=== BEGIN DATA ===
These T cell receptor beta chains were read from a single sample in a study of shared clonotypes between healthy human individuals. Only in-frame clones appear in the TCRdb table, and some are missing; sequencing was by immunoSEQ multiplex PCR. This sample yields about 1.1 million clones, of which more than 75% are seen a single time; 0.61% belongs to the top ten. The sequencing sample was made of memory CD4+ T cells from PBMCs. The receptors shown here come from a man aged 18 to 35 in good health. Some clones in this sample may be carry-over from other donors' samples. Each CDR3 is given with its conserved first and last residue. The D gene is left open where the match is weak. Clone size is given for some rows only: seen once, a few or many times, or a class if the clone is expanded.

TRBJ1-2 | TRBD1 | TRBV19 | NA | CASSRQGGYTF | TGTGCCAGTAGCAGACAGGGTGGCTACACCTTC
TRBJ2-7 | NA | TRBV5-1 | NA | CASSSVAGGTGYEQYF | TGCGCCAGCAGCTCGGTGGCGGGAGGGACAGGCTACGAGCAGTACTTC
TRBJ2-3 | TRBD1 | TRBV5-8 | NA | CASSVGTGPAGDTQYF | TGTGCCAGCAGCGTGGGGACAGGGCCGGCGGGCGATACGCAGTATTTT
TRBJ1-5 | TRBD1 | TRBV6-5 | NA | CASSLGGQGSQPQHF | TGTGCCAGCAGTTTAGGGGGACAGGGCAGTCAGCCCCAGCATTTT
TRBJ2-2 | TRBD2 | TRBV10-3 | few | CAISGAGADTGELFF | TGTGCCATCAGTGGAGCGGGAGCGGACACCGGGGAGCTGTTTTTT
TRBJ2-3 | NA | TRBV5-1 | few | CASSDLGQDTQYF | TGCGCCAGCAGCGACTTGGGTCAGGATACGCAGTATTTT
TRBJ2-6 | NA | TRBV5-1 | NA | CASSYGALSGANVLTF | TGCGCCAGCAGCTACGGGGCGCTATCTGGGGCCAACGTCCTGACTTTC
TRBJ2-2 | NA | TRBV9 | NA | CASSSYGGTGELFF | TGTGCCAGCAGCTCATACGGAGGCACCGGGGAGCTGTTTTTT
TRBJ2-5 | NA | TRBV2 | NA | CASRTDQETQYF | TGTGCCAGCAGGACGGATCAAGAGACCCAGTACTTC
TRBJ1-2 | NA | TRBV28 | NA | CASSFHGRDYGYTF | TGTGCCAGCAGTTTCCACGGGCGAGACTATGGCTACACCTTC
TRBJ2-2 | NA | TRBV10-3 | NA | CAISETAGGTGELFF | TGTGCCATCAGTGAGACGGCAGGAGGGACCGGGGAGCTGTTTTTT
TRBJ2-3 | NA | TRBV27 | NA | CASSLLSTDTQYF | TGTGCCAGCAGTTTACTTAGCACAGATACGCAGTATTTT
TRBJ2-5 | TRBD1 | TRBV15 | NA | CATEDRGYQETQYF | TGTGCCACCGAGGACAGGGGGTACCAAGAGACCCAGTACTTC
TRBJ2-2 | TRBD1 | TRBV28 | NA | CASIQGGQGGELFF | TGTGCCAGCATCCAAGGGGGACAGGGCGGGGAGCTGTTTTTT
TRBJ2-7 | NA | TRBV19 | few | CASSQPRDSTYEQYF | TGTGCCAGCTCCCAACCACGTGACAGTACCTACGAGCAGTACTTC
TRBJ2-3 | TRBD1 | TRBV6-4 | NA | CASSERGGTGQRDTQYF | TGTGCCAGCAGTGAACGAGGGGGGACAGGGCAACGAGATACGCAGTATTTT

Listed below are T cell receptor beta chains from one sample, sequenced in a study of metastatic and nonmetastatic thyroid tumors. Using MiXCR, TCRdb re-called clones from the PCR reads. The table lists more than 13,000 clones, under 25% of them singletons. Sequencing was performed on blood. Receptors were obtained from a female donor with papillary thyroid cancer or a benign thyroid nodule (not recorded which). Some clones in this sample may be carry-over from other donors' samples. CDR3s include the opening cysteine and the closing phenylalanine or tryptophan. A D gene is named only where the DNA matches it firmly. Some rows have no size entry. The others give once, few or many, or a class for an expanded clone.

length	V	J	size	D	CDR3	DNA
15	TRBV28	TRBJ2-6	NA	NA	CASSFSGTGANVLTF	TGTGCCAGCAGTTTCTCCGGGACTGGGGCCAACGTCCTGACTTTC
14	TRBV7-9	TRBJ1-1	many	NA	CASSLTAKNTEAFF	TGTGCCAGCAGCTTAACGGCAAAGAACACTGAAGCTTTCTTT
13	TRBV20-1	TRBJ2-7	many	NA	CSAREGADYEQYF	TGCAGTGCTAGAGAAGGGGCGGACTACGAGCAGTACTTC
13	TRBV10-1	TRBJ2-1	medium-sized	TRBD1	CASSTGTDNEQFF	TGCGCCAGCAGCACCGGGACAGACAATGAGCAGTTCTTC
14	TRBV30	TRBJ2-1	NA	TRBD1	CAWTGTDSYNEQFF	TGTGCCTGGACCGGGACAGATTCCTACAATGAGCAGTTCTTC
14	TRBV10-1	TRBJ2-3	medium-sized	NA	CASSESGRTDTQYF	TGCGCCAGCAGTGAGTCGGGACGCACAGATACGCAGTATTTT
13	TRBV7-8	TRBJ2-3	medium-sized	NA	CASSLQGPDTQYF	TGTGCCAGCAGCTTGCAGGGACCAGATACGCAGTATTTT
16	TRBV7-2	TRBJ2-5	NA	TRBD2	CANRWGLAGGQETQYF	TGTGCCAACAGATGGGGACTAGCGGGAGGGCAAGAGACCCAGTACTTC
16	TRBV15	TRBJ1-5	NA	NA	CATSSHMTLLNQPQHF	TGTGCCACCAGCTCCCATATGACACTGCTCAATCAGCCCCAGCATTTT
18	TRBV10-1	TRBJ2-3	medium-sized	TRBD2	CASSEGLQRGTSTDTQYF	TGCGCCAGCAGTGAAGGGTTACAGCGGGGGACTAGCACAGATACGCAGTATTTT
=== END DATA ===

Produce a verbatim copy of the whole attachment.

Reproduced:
These T cell receptor beta chains were read from a single sample in a study of shared clonotypes between healthy human individuals. Only in-frame clones appear in the TCRdb table, and some are missing; sequencing was by immunoSEQ multiplex PCR. This sample yields about 1.1 million clones, of which more than 75% are seen a single time; 0.61% belongs to the top ten. The sequencing sample was made of memory CD4+ T cells from PBMCs. The receptors shown here come from a man aged 18 to 35 in good health. Some clones in this sample may be carry-over from other donors' samples. Each CDR3 is given with its conserved first and last residue. The D gene is left open where the match is weak. Clone size is given for some rows only: seen once, a few or many times, or a class if the clone is expanded.

TRBJ1-2 | TRBD1 | TRBV19 | NA | CASSRQGGYTF | TGTGCCAGTAGCAGACAGGGTGGCTACACCTTC
TRBJ2-7 | NA | TRBV5-1 | NA | CASSSVAGGTGYEQYF | TGCGCCAGCAGCTCGGTGGCGGGAGGGACAGGCTACGAGCAGTACTTC
TRBJ2-3 | TRBD1 | TRBV5-8 | NA | CASSVGTGPAGDTQYF | TGTGCCAGCAGCGTGGGGACAGGGCCGGCGGGCGATACGCAGTATTTT
TRBJ1-5 | TRBD1 | TRBV6-5 | NA | CASSLGGQGSQPQHF | TGTGCCAGCAGTTTAGGGGGACAGGGCAGTCAGCCCCAGCATTTT
TRBJ2-2 | TRBD2 | TRBV10-3 | few | CAISGAGADTGELFF | TGTGCCATCAGTGGAGCGGGAGCGGACACCGGGGAGCTGTTTTTT
TRBJ2-3 | NA | TRBV5-1 | few | CASSDLGQDTQYF | TGCGCCAGCAGCGACTTGGGTCAGGATACGCAGTATTTT
TRBJ2-6 | NA | TRBV5-1 | NA | CASSYGALSGANVLTF | TGCGCCAGCAGCTACGGGGCGCTATCTGGGGCCAACGTCCTGACTTTC
TRBJ2-2 | NA | TRBV9 | NA | CASSSYGGTGELFF | TGTGCCAGCAGCTCATACGGAGGCACCGGGGAGCTGTTTTTT
TRBJ2-5 | NA | TRBV2 | NA | CASRTDQETQYF | TGTGCCAGCAGGACGGATCAAGAGACCCAGTACTTC
TRBJ1-2 | NA | TRBV28 | NA | CASSFHGRDYGYTF | TGTGCCAGCAGTTTCCACGGGCGAGACTATGGCTACACCTTC
TRBJ2-2 | NA | TRBV10-3 | NA | CAISETAGGTGELFF | TGTGCCATCAGTGAGACGGCAGGAGGGACCGGGGAGCTGTTTTTT
TRBJ2-3 | NA | TRBV27 | NA | CASSLLSTDTQYF | TGTGCCAGCAGTTTACTTAGCACAGATACGCAGTATTTT
TRBJ2-5 | TRBD1 | TRBV15 | NA | CATEDRGYQETQYF | TGTGCCACCGAGGACAGGGGGTACCAAGAGACCCAGTACTTC
TRBJ2-2 | TRBD1 | TRBV28 | NA | CASIQGGQGGELFF | TGTGCCAGCATCCAAGGGGGACAGGGCGGGGAGCTGTTTTTT
TRBJ2-7 | NA | TRBV19 | few | CASSQPRDSTYEQYF | TGTGCCAGCTCCCAACCACGTGACAGTACCTACGAGCAGTACTTC
TRBJ2-3 | TRBD1 | TRBV6-4 | NA | CASSERGGTGQRDTQYF | TGTGCCAGCAGTGAACGAGGGGGGACAGGGCAACGAGATACGCAGTATTTT

Listed below are T cell receptor beta chains from one sample, sequenced in a study of metastatic and nonmetastatic thyroid tumors. Using MiXCR, TCRdb re-called clones from the PCR reads. The table lists more than 13,000 clones, under 25% of them singletons. Sequencing was performed on blood. Receptors were obtained from a female donor with papillary thyroid cancer or a benign thyroid nodule (not recorded which). Some clones in this sample may be carry-over from other donors' samples. CDR3s include the opening cysteine and the closing phenylalanine or tryptophan. A D gene is named only where the DNA matches it firmly. Some rows have no size entry. The others give once, few or many, or a class for an expanded clone.

length	V	J	size	D	CDR3	DNA
15	TRBV28	TRBJ2-6	NA	NA	CASSFSGTGANVLTF	TGTGCCAGCAGTTTCTCCGGGACTGGGGCCAACGTCCTGACTTTC
14	TRBV7-9	TRBJ1-1	many	NA	CASSLTAKNTEAFF	TGTGCCAGCAGCTTAACGGCAAAGAACACTGAAGCTTTCTTT
13	TRBV20-1	TRBJ2-7	many	NA	CSAREGADYEQYF	TGCAGTGCTAGAGAAGGGGCGGACTACGAGCAGTACTTC
13	TRBV10-1	TRBJ2-1	medium-sized	TRBD1	CASSTGTDNEQFF	TGCGCCAGCAGCACCGGGACAGACAATGAGCAGTTCTTC
14	TRBV30	TRBJ2-1	NA	TRBD1	CAWTGTDSYNEQFF	TGTGCCTGGACCGGGACAGATTCCTACAATGAGCAGTTCTTC
14	TRBV10-1	TRBJ2-3	medium-sized	NA	CASSESGRTDTQYF	TGCGCCAGCAGTGAGTCGGGACGCACAGATACGCAGTATTTT
13	TRBV7-8	TRBJ2-3	medium-sized	NA	CASSLQGPDTQYF	TGTGCCAGCAGCTTGCAGGGACCAGATACGCAGTATTTT
16	TRBV7-2	TRBJ2-5	NA	TRBD2	CANRWGLAGGQETQYF	TGTGCCAACAGATGGGGACTAGCGGGAGGGCAAGAGACCCAGTACTTC
16	TRBV15	TRBJ1-5	NA	NA	CATSSHMTLLNQPQHF	TGTGCCACCAGCTCCCATATGACACTGCTCAATCAGCCCCAGCATTTT
18	TRBV10-1	TRBJ2-3	medium-sized	TRBD2	CASSEGLQRGTSTDTQYF	TGCGCCAGCAGTGAAGGGTTACAGCGGGGGACTAGCACAGATACGCAGTATTTT